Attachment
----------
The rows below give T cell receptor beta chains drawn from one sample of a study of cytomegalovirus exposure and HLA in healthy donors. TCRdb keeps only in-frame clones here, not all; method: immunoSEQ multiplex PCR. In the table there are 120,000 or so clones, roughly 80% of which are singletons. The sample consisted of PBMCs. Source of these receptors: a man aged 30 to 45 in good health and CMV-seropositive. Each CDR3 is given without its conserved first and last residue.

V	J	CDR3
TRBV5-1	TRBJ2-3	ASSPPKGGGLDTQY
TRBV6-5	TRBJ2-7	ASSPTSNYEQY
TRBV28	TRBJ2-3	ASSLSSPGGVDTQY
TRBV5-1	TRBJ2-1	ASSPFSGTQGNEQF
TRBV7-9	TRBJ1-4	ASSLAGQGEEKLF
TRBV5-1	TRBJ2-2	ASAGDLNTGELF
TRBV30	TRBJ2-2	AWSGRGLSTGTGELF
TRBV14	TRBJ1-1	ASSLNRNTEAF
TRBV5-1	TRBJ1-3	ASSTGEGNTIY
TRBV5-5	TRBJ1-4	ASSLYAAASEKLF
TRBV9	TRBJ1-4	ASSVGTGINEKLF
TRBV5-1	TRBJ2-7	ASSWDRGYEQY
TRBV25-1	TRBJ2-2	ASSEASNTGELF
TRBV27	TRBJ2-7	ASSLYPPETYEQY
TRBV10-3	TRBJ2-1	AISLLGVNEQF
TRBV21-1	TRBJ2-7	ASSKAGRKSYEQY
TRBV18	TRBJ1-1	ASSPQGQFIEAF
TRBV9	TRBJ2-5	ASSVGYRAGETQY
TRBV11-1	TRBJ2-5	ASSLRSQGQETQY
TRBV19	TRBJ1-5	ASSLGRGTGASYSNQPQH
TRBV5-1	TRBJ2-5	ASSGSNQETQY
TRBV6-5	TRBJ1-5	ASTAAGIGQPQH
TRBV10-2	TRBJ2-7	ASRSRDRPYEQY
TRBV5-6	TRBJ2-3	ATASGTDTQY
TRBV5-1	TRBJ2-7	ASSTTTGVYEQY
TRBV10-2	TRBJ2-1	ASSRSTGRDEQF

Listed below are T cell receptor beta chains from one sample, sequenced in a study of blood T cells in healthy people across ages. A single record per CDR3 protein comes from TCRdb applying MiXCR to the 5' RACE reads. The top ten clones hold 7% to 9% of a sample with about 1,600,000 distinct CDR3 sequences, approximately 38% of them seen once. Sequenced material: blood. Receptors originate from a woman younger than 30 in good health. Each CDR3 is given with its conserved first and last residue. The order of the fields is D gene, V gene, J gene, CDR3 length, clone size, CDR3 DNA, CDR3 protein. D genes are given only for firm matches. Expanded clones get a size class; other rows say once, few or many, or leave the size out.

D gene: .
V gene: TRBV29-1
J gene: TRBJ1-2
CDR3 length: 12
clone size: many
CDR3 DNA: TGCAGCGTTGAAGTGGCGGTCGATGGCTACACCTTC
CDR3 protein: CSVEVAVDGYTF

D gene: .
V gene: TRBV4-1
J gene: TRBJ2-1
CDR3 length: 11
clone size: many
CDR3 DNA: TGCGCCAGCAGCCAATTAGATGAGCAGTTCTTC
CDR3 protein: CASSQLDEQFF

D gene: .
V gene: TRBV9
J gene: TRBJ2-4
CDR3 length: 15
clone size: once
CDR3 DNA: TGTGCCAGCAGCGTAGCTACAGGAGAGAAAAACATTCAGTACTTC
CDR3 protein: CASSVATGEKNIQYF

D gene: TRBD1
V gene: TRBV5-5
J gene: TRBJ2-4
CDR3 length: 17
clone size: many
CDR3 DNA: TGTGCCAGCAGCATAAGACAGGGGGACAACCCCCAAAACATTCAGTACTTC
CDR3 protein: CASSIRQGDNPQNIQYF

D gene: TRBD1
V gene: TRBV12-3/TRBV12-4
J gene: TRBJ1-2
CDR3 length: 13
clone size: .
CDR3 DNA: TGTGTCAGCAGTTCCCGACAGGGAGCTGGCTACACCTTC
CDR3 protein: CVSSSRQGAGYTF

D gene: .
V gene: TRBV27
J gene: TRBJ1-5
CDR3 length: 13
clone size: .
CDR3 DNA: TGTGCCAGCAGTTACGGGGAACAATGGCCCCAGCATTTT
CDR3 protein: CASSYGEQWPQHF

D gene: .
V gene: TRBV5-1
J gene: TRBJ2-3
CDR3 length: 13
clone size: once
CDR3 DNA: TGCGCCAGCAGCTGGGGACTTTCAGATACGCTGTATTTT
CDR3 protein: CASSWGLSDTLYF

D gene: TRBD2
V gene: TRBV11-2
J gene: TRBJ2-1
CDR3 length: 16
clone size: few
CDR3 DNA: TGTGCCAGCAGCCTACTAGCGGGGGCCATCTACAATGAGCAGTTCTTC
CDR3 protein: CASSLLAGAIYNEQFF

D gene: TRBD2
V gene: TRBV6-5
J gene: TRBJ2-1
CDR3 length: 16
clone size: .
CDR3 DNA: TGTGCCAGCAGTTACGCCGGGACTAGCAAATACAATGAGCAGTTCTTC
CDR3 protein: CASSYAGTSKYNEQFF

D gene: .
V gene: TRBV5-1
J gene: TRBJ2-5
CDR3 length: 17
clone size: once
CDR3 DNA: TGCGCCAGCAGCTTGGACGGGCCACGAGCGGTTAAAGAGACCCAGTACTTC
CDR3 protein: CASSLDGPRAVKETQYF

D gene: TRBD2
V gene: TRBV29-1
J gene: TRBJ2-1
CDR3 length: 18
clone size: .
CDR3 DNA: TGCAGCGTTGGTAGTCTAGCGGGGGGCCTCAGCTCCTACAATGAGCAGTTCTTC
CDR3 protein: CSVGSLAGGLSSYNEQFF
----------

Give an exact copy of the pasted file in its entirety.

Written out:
The rows below give T cell receptor beta chains drawn from one sample of a study of cytomegalovirus exposure and HLA in healthy donors. TCRdb keeps only in-frame clones here, not all; method: immunoSEQ multiplex PCR. In the table there are 120,000 or so clones, roughly 80% of which are singletons. The sample consisted of PBMCs. Source of these receptors: a man aged 30 to 45 in good health and CMV-seropositive. Each CDR3 is given without its conserved first and last residue.

V	J	CDR3
TRBV5-1	TRBJ2-3	ASSPPKGGGLDTQY
TRBV6-5	TRBJ2-7	ASSPTSNYEQY
TRBV28	TRBJ2-3	ASSLSSPGGVDTQY
TRBV5-1	TRBJ2-1	ASSPFSGTQGNEQF
TRBV7-9	TRBJ1-4	ASSLAGQGEEKLF
TRBV5-1	TRBJ2-2	ASAGDLNTGELF
TRBV30	TRBJ2-2	AWSGRGLSTGTGELF
TRBV14	TRBJ1-1	ASSLNRNTEAF
TRBV5-1	TRBJ1-3	ASSTGEGNTIY
TRBV5-5	TRBJ1-4	ASSLYAAASEKLF
TRBV9	TRBJ1-4	ASSVGTGINEKLF
TRBV5-1	TRBJ2-7	ASSWDRGYEQY
TRBV25-1	TRBJ2-2	ASSEASNTGELF
TRBV27	TRBJ2-7	ASSLYPPETYEQY
TRBV10-3	TRBJ2-1	AISLLGVNEQF
TRBV21-1	TRBJ2-7	ASSKAGRKSYEQY
TRBV18	TRBJ1-1	ASSPQGQFIEAF
TRBV9	TRBJ2-5	ASSVGYRAGETQY
TRBV11-1	TRBJ2-5	ASSLRSQGQETQY
TRBV19	TRBJ1-5	ASSLGRGTGASYSNQPQH
TRBV5-1	TRBJ2-5	ASSGSNQETQY
TRBV6-5	TRBJ1-5	ASTAAGIGQPQH
TRBV10-2	TRBJ2-7	ASRSRDRPYEQY
TRBV5-6	TRBJ2-3	ATASGTDTQY
TRBV5-1	TRBJ2-7	ASSTTTGVYEQY
TRBV10-2	TRBJ2-1	ASSRSTGRDEQF

Listed below are T cell receptor beta chains from one sample, sequenced in a study of blood T cells in healthy people across ages. A single record per CDR3 protein comes from TCRdb applying MiXCR to the 5' RACE reads. The top ten clones hold 7% to 9% of a sample with about 1,600,000 distinct CDR3 sequences, approximately 38% of them seen once. Sequenced material: blood. Receptors originate from a woman younger than 30 in good health. Each CDR3 is given with its conserved first and last residue. The order of the fields is D gene, V gene, J gene, CDR3 length, clone size, CDR3 DNA, CDR3 protein. D genes are given only for firm matches. Expanded clones get a size class; other rows say once, few or many, or leave the size out.

D gene: .
V gene: TRBV29-1
J gene: TRBJ1-2
CDR3 length: 12
clone size: many
CDR3 DNA: TGCAGCGTTGAAGTGGCGGTCGATGGCTACACCTTC
CDR3 protein: CSVEVAVDGYTF

D gene: .
V gene: TRBV4-1
J gene: TRBJ2-1
CDR3 length: 11
clone size: many
CDR3 DNA: TGCGCCAGCAGCCAATTAGATGAGCAGTTCTTC
CDR3 protein: CASSQLDEQFF

D gene: .
V gene: TRBV9
J gene: TRBJ2-4
CDR3 length: 15
clone size: once
CDR3 DNA: TGTGCCAGCAGCGTAGCTACAGGAGAGAAAAACATTCAGTACTTC
CDR3 protein: CASSVATGEKNIQYF

D gene: TRBD1
V gene: TRBV5-5
J gene: TRBJ2-4
CDR3 length: 17
clone size: many
CDR3 DNA: TGTGCCAGCAGCATAAGACAGGGGGACAACCCCCAAAACATTCAGTACTTC
CDR3 protein: CASSIRQGDNPQNIQYF

D gene: TRBD1
V gene: TRBV12-3/TRBV12-4
J gene: TRBJ1-2
CDR3 length: 13
clone size: .
CDR3 DNA: TGTGTCAGCAGTTCCCGACAGGGAGCTGGCTACACCTTC
CDR3 protein: CVSSSRQGAGYTF

D gene: .
V gene: TRBV27
J gene: TRBJ1-5
CDR3 length: 13
clone size: .
CDR3 DNA: TGTGCCAGCAGTTACGGGGAACAATGGCCCCAGCATTTT
CDR3 protein: CASSYGEQWPQHF

D gene: .
V gene: TRBV5-1
J gene: TRBJ2-3
CDR3 length: 13
clone size: once
CDR3 DNA: TGCGCCAGCAGCTGGGGACTTTCAGATACGCTGTATTTT
CDR3 protein: CASSWGLSDTLYF

D gene: TRBD2
V gene: TRBV11-2
J gene: TRBJ2-1
CDR3 length: 16
clone size: few
CDR3 DNA: TGTGCCAGCAGCCTACTAGCGGGGGCCATCTACAATGAGCAGTTCTTC
CDR3 protein: CASSLLAGAIYNEQFF

D gene: TRBD2
V gene: TRBV6-5
J gene: TRBJ2-1
CDR3 length: 16
clone size: .
CDR3 DNA: TGTGCCAGCAGTTACGCCGGGACTAGCAAATACAATGAGCAGTTCTTC
CDR3 protein: CASSYAGTSKYNEQFF

D gene: .
V gene: TRBV5-1
J gene: TRBJ2-5
CDR3 length: 17
clone size: once
CDR3 DNA: TGCGCCAGCAGCTTGGACGGGCCACGAGCGGTTAAAGAGACCCAGTACTTC
CDR3 protein: CASSLDGPRAVKETQYF

D gene: TRBD2
V gene: TRBV29-1
J gene: TRBJ2-1
CDR3 length: 18
clone size: .
CDR3 DNA: TGCAGCGTTGGTAGTCTAGCGGGGGGCCTCAGCTCCTACAATGAGCAGTTCTTC
CDR3 protein: CSVGSLAGGLSSYNEQFF